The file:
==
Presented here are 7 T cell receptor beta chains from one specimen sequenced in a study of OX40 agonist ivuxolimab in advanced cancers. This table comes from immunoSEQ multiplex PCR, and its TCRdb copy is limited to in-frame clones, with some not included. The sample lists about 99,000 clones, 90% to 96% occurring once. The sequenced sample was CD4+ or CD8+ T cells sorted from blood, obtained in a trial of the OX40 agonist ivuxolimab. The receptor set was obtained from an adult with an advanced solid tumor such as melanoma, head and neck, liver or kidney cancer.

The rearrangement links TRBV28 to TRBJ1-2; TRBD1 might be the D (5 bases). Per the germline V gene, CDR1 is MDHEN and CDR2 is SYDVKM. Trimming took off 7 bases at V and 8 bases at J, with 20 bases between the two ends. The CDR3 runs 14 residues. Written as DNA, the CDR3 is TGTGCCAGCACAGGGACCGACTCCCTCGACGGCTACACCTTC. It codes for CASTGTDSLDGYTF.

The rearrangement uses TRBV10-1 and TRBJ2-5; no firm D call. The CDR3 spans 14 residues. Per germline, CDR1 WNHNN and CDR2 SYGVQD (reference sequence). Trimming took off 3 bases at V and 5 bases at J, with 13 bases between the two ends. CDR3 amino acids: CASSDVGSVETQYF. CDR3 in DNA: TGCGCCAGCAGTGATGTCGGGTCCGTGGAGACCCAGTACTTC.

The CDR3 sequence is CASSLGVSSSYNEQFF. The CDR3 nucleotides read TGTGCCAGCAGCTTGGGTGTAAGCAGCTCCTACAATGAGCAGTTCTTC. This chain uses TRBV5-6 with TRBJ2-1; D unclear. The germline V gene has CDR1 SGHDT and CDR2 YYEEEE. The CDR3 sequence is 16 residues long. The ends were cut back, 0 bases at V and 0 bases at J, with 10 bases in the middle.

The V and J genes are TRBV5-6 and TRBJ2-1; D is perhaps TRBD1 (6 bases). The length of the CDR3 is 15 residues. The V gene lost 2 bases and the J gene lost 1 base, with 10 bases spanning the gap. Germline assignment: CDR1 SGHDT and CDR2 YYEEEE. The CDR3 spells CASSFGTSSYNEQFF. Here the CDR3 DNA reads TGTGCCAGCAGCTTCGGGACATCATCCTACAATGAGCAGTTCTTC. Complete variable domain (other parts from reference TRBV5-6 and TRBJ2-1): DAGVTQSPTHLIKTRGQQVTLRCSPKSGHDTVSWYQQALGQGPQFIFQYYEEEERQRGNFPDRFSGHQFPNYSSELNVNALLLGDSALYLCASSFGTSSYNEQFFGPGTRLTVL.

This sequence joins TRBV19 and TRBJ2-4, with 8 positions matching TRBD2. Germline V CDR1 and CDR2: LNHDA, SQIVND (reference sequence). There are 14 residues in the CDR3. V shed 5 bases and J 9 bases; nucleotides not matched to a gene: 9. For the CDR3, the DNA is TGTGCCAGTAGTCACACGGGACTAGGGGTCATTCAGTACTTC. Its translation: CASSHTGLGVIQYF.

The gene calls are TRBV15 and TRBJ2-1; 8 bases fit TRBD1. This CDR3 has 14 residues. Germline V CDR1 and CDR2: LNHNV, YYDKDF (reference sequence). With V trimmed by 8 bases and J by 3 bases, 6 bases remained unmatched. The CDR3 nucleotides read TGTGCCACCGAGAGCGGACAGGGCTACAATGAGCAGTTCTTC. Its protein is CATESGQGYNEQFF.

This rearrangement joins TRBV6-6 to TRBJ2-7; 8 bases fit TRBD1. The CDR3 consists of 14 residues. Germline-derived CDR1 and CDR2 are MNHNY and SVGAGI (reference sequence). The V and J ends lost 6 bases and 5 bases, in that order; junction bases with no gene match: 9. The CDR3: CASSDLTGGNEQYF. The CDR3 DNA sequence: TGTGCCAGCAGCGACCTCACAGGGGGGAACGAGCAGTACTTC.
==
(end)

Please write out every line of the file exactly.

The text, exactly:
Presented here are 7 T cell receptor beta chains from one specimen sequenced in a study of OX40 agonist ivuxolimab in advanced cancers. This table comes from immunoSEQ multiplex PCR, and its TCRdb copy is limited to in-frame clones, with some not included. The sample lists about 99,000 clones, 90% to 96% occurring once. The sequenced sample was CD4+ or CD8+ T cells sorted from blood, obtained in a trial of the OX40 agonist ivuxolimab. The receptor set was obtained from an adult with an advanced solid tumor such as melanoma, head and neck, liver or kidney cancer.

The rearrangement links TRBV28 to TRBJ1-2; TRBD1 might be the D (5 bases). Per the germline V gene, CDR1 is MDHEN and CDR2 is SYDVKM. Trimming took off 7 bases at V and 8 bases at J, with 20 bases between the two ends. The CDR3 runs 14 residues. Written as DNA, the CDR3 is TGTGCCAGCACAGGGACCGACTCCCTCGACGGCTACACCTTC. It codes for CASTGTDSLDGYTF.

The rearrangement uses TRBV10-1 and TRBJ2-5; no firm D call. The CDR3 spans 14 residues. Per germline, CDR1 WNHNN and CDR2 SYGVQD (reference sequence). Trimming took off 3 bases at V and 5 bases at J, with 13 bases between the two ends. CDR3 amino acids: CASSDVGSVETQYF. CDR3 in DNA: TGCGCCAGCAGTGATGTCGGGTCCGTGGAGACCCAGTACTTC.

The CDR3 sequence is CASSLGVSSSYNEQFF. The CDR3 nucleotides read TGTGCCAGCAGCTTGGGTGTAAGCAGCTCCTACAATGAGCAGTTCTTC. This chain uses TRBV5-6 with TRBJ2-1; D unclear. The germline V gene has CDR1 SGHDT and CDR2 YYEEEE. The CDR3 sequence is 16 residues long. The ends were cut back, 0 bases at V and 0 bases at J, with 10 bases in the middle.

The V and J genes are TRBV5-6 and TRBJ2-1; D is perhaps TRBD1 (6 bases). The length of the CDR3 is 15 residues. The V gene lost 2 bases and the J gene lost 1 base, with 10 bases spanning the gap. Germline assignment: CDR1 SGHDT and CDR2 YYEEEE. The CDR3 spells CASSFGTSSYNEQFF. Here the CDR3 DNA reads TGTGCCAGCAGCTTCGGGACATCATCCTACAATGAGCAGTTCTTC. Complete variable domain (other parts from reference TRBV5-6 and TRBJ2-1): DAGVTQSPTHLIKTRGQQVTLRCSPKSGHDTVSWYQQALGQGPQFIFQYYEEEERQRGNFPDRFSGHQFPNYSSELNVNALLLGDSALYLCASSFGTSSYNEQFFGPGTRLTVL.

This sequence joins TRBV19 and TRBJ2-4, with 8 positions matching TRBD2. Germline V CDR1 and CDR2: LNHDA, SQIVND (reference sequence). There are 14 residues in the CDR3. V shed 5 bases and J 9 bases; nucleotides not matched to a gene: 9. For the CDR3, the DNA is TGTGCCAGTAGTCACACGGGACTAGGGGTCATTCAGTACTTC. Its translation: CASSHTGLGVIQYF.

The gene calls are TRBV15 and TRBJ2-1; 8 bases fit TRBD1. This CDR3 has 14 residues. Germline V CDR1 and CDR2: LNHNV, YYDKDF (reference sequence). With V trimmed by 8 bases and J by 3 bases, 6 bases remained unmatched. The CDR3 nucleotides read TGTGCCACCGAGAGCGGACAGGGCTACAATGAGCAGTTCTTC. Its protein is CATESGQGYNEQFF.

This rearrangement joins TRBV6-6 to TRBJ2-7; 8 bases fit TRBD1. The CDR3 consists of 14 residues. Germline-derived CDR1 and CDR2 are MNHNY and SVGAGI (reference sequence). The V and J ends lost 6 bases and 5 bases, in that order; junction bases with no gene match: 9. The CDR3: CASSDLTGGNEQYF. The CDR3 DNA sequence: TGTGCCAGCAGCGACCTCACAGGGGGGAACGAGCAGTACTTC.